Entire Generations of Aviators Learned to Fly in This Classic Radial Engine Giant
When during late 1947 North American Aviation (NAA) began development what would eventually become the T-28 Trojan trainer, they could not possibly have known that their next trainer design would serve in multiple roles for more than 30 years with nearly 30 countries around the world. NAA’s previous trainer design, the hugely successful T-6/SNJ Texan, would be replaced in both United States Air Force (USAF) and US Navy/Marine Corps service by the Trojan.
A Taildragger Trojan?
The first T-28 prototype was actually designated XSN2J-1- later changed to XT-28. This development of the T-6 was configured as a taildragger like the T-6, but all subsequent prototype and production T-28s were equipped with tricycle landing gear. The XT-28 first flew on September 24th 1949. Subsequent USAF suitability testing, performed at Eglin Air Force Base (AFB) by the 3200th Fighter Test Squadron during mid-1950, resulted in contracts being issued for the first of what would become a total of 1,948 T-28 airframes (all models) built between 1950 and 1957.
Trojans for the Air Force
Jet-powered aircraft were in service and the T-28 was the first trainer designed to train pilots to fly those early jets. The initial version of the Trojan, the T-28A, was powered by an air-cooled 900 horsepower Wright R-1300-1 Cyclone radial seven piston engine turning an Aeroproducts two bladed propeller. The four-stack exhaust configuration of the T-28A resulted in the A model never sounding like it was running smoothly, but that didn’t stop the USAF from taking delivery of some 1,194 T-28As between 1950 and 1953.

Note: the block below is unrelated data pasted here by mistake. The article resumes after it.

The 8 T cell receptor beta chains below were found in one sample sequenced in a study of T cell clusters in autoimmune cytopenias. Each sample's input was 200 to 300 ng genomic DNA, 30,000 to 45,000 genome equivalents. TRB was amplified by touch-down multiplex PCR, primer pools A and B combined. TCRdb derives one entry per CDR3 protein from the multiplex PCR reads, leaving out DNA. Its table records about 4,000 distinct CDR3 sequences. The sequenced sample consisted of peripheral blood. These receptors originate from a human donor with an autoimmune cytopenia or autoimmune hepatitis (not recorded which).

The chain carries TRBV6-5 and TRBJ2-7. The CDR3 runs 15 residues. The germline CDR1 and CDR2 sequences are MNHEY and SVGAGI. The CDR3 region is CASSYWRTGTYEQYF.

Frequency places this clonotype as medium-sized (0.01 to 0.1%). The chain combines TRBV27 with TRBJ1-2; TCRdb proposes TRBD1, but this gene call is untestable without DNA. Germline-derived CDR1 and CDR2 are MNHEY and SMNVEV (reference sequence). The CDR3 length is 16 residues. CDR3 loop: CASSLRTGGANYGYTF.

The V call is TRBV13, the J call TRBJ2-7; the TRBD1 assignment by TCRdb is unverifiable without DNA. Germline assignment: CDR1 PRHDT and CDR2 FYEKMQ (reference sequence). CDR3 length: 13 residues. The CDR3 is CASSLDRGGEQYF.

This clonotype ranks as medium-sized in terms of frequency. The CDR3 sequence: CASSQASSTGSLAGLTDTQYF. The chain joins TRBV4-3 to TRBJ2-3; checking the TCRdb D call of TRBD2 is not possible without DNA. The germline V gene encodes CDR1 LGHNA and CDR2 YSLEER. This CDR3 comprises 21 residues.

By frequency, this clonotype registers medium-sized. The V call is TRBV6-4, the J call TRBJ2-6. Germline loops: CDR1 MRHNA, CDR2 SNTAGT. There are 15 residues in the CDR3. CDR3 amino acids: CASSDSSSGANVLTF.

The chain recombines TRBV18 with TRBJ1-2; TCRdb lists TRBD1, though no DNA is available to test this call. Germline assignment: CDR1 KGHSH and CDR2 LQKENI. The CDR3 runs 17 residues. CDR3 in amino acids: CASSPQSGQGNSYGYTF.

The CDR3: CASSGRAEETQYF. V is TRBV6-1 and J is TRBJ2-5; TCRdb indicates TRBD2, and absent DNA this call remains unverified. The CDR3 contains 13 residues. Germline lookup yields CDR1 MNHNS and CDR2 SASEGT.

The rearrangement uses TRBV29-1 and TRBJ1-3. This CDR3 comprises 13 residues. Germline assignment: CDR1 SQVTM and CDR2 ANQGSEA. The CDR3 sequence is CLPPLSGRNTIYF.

A Relatively Short Career with ATC
In USAF Air Training Command (ATC) service the T-28A was reported to be somewhat sluggish in flight but honest, predictable, and generally easy to fly and maintain. During the mid-1950s with the USAF transitioning to jets the Air National Guard (ANG) began flying T-28As while runways were being built to accommodate the new jets. Replaced in the USAF pilot training role by the combination of the piston-engine Beech T-34 Mentor and the jet-powered Cessna T-37 Tweet, Air Force T-28As were all but retired by the end of the 1950s with many stored in the desert outside Tucson in Arizona.
Powering Up the Navy Trojan
Meanwhile the Navy was looking at the T-28 but with significant changes to the power plant. Navy T-28B and T-28C variants would be powered by the beefier air-cooled 1,425 horsepower Wright R-1820-86A or -9HD Cyclone radial nine piston engine turning a three bladed Hamilton Standard propeller. The T-28B flew for the first time on April 6th 1953. Weighing in at a little more than 8,000 pounds the Bravo was capable of 300 knots (346 miles per hour) and a service ceiling of 37,000 feet.